Film Scouts Interviews

Liv Tyler on "Stealing Beauty"

by Henri Béhar

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May 15, 1996

She is everywhere. From the old harbor to the new Port Canto, from the Majestic Hotel to the Martinez. On posters, on magazine covers, on television. Although her co-stars are such heavyweights as Jeremy Irons, Sinead Cusack, Italian luminary Stefania Sandrelli and French veteran Jean Marais, -- not to mention her director, Bernardo Bertolucci, a star in his own right -- it is her face, and her face alone, that dots the Croisette above the title "Stealing Beauty". Not since Nastassja Kinski in Roman Polanski's "Tess" has a teenager been asked to "carry" a whole picture. A responsibility that did not escape her during the shooting of the film in Tuscany, Italy, in the summer of 1995.

"I was terrified. I was afraid it was going to be this huge kind of big deal and that once on the set I wouldn't be sure which way to go. It turned out to be just the opposite. It was just very laid back, and everyone was very comfortable and warm and loving and nice."

She pauses.

"And patient."

Why made her think it would be such a heavy deal?

"Just because of all the things that I had heard about *Bernardo Bertolucci*! It had been such a big deal for me to get this part..."

When she first heard she had the part, "I screamed, at the top of my lungs!," she recalls, laughing. "I remember that day as if it were yesterday. I was feeling... I don't know if "down" is the right word, but I had, like, a week to wait until I knew. I had just come home from doing a screen test, and I remember sitting in my room and kind of waiting and then taking a nap and waking up to the phone ringing--and it was my agent. We talked for *fifteen* minutes, then I finally said, 'When am I going to find out?' And he said, 'You don't know yet?' You could have heard my scream all the way to Tierra de Fuego!"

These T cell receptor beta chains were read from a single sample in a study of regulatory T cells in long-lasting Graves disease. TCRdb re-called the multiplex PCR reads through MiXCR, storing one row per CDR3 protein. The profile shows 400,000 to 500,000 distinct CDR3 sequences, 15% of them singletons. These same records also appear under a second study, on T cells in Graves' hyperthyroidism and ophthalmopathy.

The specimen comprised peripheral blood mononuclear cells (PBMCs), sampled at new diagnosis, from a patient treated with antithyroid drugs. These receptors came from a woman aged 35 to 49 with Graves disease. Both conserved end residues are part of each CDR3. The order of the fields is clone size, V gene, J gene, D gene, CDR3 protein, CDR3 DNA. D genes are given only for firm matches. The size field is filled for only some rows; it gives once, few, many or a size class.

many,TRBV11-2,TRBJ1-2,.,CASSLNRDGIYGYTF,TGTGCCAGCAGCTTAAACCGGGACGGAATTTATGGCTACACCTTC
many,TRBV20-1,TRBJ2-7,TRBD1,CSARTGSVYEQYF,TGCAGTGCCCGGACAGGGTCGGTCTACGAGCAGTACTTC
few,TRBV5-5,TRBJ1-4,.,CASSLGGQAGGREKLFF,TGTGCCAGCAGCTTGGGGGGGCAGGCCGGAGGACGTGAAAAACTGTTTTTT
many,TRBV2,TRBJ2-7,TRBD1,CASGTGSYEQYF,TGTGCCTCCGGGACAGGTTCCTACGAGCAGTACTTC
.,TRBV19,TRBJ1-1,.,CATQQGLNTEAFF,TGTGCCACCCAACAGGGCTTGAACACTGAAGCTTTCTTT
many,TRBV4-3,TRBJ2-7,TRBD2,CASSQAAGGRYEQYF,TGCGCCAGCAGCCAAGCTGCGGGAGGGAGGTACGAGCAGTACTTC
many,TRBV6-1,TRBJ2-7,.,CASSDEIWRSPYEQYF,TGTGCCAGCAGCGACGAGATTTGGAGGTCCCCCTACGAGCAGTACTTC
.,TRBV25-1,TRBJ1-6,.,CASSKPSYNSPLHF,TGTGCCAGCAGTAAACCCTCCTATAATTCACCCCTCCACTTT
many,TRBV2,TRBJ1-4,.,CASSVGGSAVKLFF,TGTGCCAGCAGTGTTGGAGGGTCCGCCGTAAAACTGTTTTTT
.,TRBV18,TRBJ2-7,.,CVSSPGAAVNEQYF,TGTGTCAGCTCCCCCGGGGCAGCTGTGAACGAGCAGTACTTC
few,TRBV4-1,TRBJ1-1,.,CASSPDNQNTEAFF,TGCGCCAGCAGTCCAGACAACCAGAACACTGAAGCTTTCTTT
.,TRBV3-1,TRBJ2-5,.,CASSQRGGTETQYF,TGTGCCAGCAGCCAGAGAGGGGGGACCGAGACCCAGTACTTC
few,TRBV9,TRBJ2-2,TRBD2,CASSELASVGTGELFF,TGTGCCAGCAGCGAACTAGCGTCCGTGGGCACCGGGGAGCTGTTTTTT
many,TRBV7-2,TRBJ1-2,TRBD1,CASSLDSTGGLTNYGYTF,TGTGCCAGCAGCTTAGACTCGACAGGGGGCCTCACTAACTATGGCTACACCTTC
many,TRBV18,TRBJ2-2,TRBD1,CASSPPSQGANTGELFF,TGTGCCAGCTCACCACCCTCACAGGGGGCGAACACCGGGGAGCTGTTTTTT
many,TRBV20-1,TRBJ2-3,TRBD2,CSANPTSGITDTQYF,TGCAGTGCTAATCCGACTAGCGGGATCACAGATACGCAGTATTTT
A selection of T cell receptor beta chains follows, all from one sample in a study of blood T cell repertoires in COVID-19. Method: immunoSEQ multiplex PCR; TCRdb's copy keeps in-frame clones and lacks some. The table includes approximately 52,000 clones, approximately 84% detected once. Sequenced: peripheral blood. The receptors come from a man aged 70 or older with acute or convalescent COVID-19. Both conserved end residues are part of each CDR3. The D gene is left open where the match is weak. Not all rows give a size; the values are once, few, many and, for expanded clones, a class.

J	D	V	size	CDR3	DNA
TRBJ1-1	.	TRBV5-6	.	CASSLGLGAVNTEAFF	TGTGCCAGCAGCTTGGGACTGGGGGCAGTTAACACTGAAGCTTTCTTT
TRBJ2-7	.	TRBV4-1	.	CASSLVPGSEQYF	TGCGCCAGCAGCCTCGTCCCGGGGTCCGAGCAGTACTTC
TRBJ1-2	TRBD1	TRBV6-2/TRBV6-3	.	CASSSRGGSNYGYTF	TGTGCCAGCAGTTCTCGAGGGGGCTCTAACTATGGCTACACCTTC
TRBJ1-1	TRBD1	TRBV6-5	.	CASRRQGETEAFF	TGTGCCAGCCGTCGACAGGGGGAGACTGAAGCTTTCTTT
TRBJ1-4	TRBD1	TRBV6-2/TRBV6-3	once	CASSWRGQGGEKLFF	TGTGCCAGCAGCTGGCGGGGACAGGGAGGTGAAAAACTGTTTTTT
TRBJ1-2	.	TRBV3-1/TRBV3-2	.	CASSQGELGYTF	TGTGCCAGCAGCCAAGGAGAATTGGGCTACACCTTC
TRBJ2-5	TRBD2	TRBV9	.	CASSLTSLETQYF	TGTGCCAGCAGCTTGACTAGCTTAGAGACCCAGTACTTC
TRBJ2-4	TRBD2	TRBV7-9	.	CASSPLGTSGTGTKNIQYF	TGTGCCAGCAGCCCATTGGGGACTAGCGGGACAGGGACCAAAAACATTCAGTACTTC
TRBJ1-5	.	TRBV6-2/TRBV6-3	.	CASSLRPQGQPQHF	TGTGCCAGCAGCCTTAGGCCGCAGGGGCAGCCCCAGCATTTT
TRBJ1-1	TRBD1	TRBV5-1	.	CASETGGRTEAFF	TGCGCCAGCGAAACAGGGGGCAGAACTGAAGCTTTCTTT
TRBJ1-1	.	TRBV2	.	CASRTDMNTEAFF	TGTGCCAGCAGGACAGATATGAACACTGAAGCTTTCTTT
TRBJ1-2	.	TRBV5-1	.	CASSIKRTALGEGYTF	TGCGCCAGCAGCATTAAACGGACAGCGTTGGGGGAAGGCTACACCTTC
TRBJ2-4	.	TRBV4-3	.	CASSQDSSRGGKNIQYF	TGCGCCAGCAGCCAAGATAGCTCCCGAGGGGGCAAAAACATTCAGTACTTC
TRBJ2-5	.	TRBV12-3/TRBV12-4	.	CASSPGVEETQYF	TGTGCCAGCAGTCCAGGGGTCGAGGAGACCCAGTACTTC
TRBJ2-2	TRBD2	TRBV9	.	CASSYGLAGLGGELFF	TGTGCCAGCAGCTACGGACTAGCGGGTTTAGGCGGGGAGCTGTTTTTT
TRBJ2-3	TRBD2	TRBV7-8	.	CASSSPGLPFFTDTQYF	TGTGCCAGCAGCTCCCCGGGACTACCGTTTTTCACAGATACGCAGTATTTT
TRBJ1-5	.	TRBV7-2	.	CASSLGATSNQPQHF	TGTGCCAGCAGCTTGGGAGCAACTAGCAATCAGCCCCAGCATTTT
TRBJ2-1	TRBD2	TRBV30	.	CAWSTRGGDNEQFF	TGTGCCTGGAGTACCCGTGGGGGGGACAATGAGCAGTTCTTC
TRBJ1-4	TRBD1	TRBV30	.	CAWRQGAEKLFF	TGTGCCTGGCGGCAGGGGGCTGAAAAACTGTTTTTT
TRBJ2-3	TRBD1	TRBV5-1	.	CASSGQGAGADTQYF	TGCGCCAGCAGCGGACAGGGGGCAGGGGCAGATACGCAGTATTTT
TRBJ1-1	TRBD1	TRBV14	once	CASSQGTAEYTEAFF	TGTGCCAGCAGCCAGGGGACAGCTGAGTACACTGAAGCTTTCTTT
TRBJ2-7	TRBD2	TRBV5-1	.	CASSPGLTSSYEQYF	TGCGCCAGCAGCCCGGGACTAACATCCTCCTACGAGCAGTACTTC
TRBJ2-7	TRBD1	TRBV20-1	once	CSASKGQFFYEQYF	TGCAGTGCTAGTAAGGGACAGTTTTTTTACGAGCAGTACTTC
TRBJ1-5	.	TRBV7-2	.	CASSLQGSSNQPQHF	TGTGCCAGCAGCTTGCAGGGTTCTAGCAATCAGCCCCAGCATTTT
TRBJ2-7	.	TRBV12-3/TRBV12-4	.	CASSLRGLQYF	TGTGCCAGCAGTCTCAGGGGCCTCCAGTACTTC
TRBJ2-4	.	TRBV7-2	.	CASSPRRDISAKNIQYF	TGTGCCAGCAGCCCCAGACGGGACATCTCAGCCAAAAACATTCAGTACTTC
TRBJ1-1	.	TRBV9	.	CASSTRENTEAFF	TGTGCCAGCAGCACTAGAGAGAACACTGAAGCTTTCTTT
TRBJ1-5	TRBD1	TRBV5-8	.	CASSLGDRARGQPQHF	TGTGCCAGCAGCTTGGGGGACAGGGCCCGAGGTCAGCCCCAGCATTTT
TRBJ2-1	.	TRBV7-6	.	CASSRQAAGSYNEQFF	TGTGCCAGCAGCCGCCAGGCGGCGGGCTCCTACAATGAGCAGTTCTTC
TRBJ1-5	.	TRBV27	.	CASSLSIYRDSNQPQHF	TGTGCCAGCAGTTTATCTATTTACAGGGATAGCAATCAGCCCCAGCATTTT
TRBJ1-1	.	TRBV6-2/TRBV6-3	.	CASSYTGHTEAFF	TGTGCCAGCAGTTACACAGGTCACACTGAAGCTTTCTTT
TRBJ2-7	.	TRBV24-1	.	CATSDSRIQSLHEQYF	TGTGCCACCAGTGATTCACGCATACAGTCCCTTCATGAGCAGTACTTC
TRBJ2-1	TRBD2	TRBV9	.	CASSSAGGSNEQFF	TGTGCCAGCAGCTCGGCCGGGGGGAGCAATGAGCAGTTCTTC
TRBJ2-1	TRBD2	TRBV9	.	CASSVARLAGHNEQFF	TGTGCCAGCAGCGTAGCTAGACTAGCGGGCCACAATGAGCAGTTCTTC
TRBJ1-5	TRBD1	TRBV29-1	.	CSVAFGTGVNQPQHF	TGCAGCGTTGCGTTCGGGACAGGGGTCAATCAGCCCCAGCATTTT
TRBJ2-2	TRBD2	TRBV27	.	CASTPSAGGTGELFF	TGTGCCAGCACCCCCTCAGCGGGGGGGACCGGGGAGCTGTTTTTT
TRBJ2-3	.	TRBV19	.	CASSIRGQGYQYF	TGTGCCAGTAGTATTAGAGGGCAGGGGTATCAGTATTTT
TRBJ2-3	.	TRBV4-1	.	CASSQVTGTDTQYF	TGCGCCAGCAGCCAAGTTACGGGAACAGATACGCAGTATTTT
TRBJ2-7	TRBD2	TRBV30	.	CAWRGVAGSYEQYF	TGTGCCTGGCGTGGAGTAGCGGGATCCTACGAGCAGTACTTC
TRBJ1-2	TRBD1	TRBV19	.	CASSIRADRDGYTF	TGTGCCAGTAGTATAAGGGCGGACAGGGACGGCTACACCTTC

She would have gone through a crash course on Bertolucci movies if a) she had been able to find the tapes -- "Even Kim's Video on Bleecker Street had run out of 'The Conformist' and '1900' " -- b) if she didn't have to rush to the Cannes Festival where James Mangold's "Heavy" was to be shown at the Directors' Fortnight; c) return to the States and graduate from high school; then d) pack up and go to Tuscany.

"It did go kind of fast, didn't it?," she dryly comments.

Indeed. Although she always knew she wanted to be an actress, she says, "I thought I would have to first graduate from high school, go to college and study, then get a drama teacher or go to a drama school." She started out as a model. Just before she went to Venezuela to make some Bongo Jeans commercials, she got herself an agent and a small article (with photograph) in the New York Times, in which she expressed her desire to act.

Of course there was this little matter of her name. As everybody and their mothers know, she is the daughter of Aerosmith's lead singer Steve Tyler. Patiently, wearily -- she's obviously done it a million times -- she explains:

"I was born with the name Rundgren. 'Tyler' is a new thing for me: I found out that Steven was my father when I was nine. My mother and my father -- Todd Rundgren, at the time -- were having some differences, so we moved to New York to start over. I was very excited about finding my new father, and it seemed natural to just pick up the name.